torsdag 27 augusti 2015

Playing with a wulst

Since I still have a temperature and generally feel crappy I have been sitting on my couch today, sewing a linen cap (you can never have too many) and my first wulst, that is: a crescent shaped roll worn on the head to give the right shape to the rest of the headwear in late 15th and early 16th century Germany.

Or, as my husband said: the headwear is getting sillier and sillier.

As usual modelled with a floral cotton house dress. First I tried it with my red and gold haube with forehead cloth. 

Then I made the line cap, which is tied in the back of the neck and tried it with a veil over the wulst.

The veil  is an old one that I usually wear with my 14th century gowns, but it worked nice for this too. There's actually just one pin keeping the veil in place, but I would add a few more if I was going to wear it for longer times. I would also have another, white veil under the sheer striped one.

Then I got the excellent idea to put on my gollar, to hide the house dress, to look more German.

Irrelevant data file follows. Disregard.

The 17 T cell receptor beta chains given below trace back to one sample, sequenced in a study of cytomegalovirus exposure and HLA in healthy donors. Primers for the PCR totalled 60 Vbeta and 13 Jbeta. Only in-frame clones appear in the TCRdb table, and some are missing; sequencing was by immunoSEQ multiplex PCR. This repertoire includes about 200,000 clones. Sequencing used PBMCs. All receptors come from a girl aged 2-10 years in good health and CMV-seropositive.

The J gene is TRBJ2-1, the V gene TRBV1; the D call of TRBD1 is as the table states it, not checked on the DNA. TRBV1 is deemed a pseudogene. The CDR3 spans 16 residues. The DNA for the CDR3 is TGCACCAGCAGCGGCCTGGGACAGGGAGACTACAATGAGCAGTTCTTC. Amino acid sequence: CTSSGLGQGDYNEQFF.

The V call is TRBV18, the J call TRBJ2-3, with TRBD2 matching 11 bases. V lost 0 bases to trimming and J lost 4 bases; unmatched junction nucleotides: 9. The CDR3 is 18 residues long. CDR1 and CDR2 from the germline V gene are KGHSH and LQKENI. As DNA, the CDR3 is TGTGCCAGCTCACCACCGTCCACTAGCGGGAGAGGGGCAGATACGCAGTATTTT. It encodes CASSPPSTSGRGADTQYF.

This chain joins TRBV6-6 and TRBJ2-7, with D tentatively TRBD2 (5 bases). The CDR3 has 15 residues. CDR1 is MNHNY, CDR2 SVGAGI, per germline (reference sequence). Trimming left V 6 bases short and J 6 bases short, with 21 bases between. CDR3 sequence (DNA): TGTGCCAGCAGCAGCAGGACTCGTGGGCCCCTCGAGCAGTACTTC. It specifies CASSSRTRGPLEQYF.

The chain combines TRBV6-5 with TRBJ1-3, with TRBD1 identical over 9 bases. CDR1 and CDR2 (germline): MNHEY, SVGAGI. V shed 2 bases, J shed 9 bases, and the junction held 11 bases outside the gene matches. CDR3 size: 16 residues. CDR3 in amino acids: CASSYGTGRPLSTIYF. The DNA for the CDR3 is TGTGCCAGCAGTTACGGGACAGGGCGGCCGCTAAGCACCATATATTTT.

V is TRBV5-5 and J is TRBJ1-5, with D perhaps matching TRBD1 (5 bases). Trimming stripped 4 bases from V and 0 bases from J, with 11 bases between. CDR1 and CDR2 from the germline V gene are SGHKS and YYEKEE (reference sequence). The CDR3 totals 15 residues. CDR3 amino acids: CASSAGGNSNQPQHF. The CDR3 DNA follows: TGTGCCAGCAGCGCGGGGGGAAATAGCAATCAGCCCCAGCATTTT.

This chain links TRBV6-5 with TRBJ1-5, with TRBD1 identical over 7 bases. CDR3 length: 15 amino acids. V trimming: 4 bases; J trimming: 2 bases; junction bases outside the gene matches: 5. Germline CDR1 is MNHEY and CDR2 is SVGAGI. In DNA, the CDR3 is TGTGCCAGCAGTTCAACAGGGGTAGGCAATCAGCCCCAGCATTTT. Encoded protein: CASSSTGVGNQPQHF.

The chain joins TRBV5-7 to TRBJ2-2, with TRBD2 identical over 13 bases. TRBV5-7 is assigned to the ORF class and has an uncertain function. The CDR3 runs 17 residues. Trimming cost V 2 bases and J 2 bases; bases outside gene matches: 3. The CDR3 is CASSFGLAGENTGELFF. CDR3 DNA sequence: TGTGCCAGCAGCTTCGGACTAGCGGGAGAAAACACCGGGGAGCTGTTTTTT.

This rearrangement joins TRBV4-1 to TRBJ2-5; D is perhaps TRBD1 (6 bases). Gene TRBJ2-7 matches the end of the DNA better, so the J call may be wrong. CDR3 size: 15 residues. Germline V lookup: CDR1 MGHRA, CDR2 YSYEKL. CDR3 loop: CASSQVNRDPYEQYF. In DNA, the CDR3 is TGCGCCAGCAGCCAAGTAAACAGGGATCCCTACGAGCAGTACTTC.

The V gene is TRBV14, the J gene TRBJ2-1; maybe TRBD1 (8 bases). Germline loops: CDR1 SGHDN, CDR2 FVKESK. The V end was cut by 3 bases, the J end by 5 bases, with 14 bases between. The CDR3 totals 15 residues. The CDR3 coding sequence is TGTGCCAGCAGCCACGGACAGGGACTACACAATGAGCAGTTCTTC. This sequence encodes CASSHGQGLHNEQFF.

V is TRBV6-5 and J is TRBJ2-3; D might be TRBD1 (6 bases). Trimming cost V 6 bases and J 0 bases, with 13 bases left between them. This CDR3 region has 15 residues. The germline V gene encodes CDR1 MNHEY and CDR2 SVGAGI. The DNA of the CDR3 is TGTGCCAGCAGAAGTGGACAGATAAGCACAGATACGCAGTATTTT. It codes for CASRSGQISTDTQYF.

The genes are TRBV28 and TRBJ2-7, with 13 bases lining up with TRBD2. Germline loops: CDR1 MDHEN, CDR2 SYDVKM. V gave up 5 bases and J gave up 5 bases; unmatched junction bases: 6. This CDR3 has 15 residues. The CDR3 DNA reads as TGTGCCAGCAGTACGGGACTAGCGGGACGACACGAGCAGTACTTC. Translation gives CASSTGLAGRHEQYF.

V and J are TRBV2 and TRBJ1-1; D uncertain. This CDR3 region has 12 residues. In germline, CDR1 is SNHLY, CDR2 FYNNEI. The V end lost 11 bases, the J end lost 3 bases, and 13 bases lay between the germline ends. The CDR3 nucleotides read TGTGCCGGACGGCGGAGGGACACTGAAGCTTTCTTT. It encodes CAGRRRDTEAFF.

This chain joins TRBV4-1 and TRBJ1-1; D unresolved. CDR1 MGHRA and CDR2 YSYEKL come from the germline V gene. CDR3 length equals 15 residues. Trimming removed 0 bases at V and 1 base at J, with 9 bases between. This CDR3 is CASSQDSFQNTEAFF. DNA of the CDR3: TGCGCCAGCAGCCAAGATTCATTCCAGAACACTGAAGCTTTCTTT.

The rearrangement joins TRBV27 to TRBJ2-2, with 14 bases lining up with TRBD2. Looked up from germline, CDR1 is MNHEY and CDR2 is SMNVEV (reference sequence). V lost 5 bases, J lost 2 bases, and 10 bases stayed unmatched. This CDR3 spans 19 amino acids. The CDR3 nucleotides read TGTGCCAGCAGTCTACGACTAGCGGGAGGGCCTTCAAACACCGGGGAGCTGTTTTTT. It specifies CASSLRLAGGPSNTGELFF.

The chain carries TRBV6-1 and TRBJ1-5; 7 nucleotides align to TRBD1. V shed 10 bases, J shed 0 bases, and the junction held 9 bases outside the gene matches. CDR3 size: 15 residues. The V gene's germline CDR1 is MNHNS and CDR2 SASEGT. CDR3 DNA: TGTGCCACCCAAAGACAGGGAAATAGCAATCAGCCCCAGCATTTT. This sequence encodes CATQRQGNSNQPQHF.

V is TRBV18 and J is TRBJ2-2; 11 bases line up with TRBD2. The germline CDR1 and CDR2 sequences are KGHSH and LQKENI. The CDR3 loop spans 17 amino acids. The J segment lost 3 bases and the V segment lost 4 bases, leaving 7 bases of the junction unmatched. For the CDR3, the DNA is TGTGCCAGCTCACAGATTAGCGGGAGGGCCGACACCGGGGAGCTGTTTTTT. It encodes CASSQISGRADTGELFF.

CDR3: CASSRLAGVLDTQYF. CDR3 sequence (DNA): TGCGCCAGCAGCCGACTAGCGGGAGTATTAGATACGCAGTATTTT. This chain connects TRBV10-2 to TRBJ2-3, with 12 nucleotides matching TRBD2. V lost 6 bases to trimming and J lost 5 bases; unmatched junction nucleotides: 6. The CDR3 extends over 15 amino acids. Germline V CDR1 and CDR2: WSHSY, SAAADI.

In these photos you see that I need anotehr veil under the sheer one. But also that I look very much like a German Matron from the first half of the 16th century.

Albrecht Dürer, woman from Nürnberg

 1514, The birth of St. Nicolaus

Portrait of a women, by Wolf Traut 1510

Portrait of Dorothea Meyer by Holbein

I have gathered that most people who make wulsts today sew the to a cap, but I think there is more veratility with a loose roll, since I can wear it under different types of headwear.

And here it is - it started out as a pn oblong shape pointed in both edges, sewn together and stuffed with cotton batting. By sewing down folds I gave it a crescent shape. This is how I make shoulder rolls too.

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